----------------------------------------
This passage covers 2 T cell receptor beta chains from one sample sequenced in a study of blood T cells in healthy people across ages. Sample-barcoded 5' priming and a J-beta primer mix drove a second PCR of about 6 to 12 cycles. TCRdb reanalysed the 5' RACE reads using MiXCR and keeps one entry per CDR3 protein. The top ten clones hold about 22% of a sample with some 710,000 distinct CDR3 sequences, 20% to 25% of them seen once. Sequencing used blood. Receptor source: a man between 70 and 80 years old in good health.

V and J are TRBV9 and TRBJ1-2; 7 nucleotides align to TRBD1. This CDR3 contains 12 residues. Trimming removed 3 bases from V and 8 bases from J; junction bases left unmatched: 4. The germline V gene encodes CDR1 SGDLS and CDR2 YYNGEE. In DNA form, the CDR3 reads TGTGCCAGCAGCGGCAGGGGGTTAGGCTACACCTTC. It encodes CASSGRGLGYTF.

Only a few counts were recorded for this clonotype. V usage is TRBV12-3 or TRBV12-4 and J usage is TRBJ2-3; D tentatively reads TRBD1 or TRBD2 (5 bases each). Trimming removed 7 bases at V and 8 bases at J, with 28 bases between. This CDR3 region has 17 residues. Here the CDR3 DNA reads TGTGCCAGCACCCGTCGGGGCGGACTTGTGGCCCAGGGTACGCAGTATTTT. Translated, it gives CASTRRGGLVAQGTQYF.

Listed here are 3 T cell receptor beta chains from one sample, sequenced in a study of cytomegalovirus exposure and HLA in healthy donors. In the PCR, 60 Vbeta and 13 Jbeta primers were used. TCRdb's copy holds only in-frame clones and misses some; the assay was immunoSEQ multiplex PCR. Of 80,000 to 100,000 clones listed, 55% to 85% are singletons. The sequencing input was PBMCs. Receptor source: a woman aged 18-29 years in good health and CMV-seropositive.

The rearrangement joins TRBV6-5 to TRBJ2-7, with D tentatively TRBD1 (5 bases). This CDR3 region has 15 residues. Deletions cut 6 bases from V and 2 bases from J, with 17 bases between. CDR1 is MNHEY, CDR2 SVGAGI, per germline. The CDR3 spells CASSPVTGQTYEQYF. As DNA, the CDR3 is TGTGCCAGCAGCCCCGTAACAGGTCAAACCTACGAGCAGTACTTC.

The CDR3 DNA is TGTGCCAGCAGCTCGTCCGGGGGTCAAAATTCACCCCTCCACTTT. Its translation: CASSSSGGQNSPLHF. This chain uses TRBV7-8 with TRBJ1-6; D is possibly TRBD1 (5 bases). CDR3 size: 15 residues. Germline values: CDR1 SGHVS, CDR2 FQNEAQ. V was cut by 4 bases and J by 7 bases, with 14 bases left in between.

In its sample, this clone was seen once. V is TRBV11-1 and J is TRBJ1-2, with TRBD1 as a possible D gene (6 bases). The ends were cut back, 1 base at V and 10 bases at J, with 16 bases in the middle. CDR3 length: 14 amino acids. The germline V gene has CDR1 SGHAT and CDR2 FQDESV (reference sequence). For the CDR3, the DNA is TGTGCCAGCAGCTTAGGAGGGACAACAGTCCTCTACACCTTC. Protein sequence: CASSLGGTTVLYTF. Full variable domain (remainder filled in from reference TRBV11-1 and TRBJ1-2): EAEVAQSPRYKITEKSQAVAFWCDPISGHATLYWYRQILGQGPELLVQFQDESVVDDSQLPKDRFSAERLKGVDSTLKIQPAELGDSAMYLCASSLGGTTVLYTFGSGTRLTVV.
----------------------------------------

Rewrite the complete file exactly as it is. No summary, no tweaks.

This passage covers 2 T cell receptor beta chains from one sample sequenced in a study of blood T cells in healthy people across ages. Sample-barcoded 5' priming and a J-beta primer mix drove a second PCR of about 6 to 12 cycles. TCRdb reanalysed the 5' RACE reads using MiXCR and keeps one entry per CDR3 protein. The top ten clones hold about 22% of a sample with some 710,000 distinct CDR3 sequences, 20% to 25% of them seen once. Sequencing used blood. Receptor source: a man between 70 and 80 years old in good health.

V and J are TRBV9 and TRBJ1-2; 7 nucleotides align to TRBD1. This CDR3 contains 12 residues. Trimming removed 3 bases from V and 8 bases from J; junction bases left unmatched: 4. The germline V gene encodes CDR1 SGDLS and CDR2 YYNGEE. In DNA form, the CDR3 reads TGTGCCAGCAGCGGCAGGGGGTTAGGCTACACCTTC. It encodes CASSGRGLGYTF.

Only a few counts were recorded for this clonotype. V usage is TRBV12-3 or TRBV12-4 and J usage is TRBJ2-3; D tentatively reads TRBD1 or TRBD2 (5 bases each). Trimming removed 7 bases at V and 8 bases at J, with 28 bases between. This CDR3 region has 17 residues. Here the CDR3 DNA reads TGTGCCAGCACCCGTCGGGGCGGACTTGTGGCCCAGGGTACGCAGTATTTT. Translated, it gives CASTRRGGLVAQGTQYF.

Listed here are 3 T cell receptor beta chains from one sample, sequenced in a study of cytomegalovirus exposure and HLA in healthy donors. In the PCR, 60 Vbeta and 13 Jbeta primers were used. TCRdb's copy holds only in-frame clones and misses some; the assay was immunoSEQ multiplex PCR. Of 80,000 to 100,000 clones listed, 55% to 85% are singletons. The sequencing input was PBMCs. Receptor source: a woman aged 18-29 years in good health and CMV-seropositive.

The rearrangement joins TRBV6-5 to TRBJ2-7, with D tentatively TRBD1 (5 bases). This CDR3 region has 15 residues. Deletions cut 6 bases from V and 2 bases from J, with 17 bases between. CDR1 is MNHEY, CDR2 SVGAGI, per germline. The CDR3 spells CASSPVTGQTYEQYF. As DNA, the CDR3 is TGTGCCAGCAGCCCCGTAACAGGTCAAACCTACGAGCAGTACTTC.

The CDR3 DNA is TGTGCCAGCAGCTCGTCCGGGGGTCAAAATTCACCCCTCCACTTT. Its translation: CASSSSGGQNSPLHF. This chain uses TRBV7-8 with TRBJ1-6; D is possibly TRBD1 (5 bases). CDR3 size: 15 residues. Germline values: CDR1 SGHVS, CDR2 FQNEAQ. V was cut by 4 bases and J by 7 bases, with 14 bases left in between.

In its sample, this clone was seen once. V is TRBV11-1 and J is TRBJ1-2, with TRBD1 as a possible D gene (6 bases). The ends were cut back, 1 base at V and 10 bases at J, with 16 bases in the middle. CDR3 length: 14 amino acids. The germline V gene has CDR1 SGHAT and CDR2 FQDESV (reference sequence). For the CDR3, the DNA is TGTGCCAGCAGCTTAGGAGGGACAACAGTCCTCTACACCTTC. Protein sequence: CASSLGGTTVLYTF. Full variable domain (remainder filled in from reference TRBV11-1 and TRBJ1-2): EAEVAQSPRYKITEKSQAVAFWCDPISGHATLYWYRQILGQGPELLVQFQDESVVDDSQLPKDRFSAERLKGVDSTLKIQPAELGDSAMYLCASSLGGTTVLYTFGSGTRLTVV.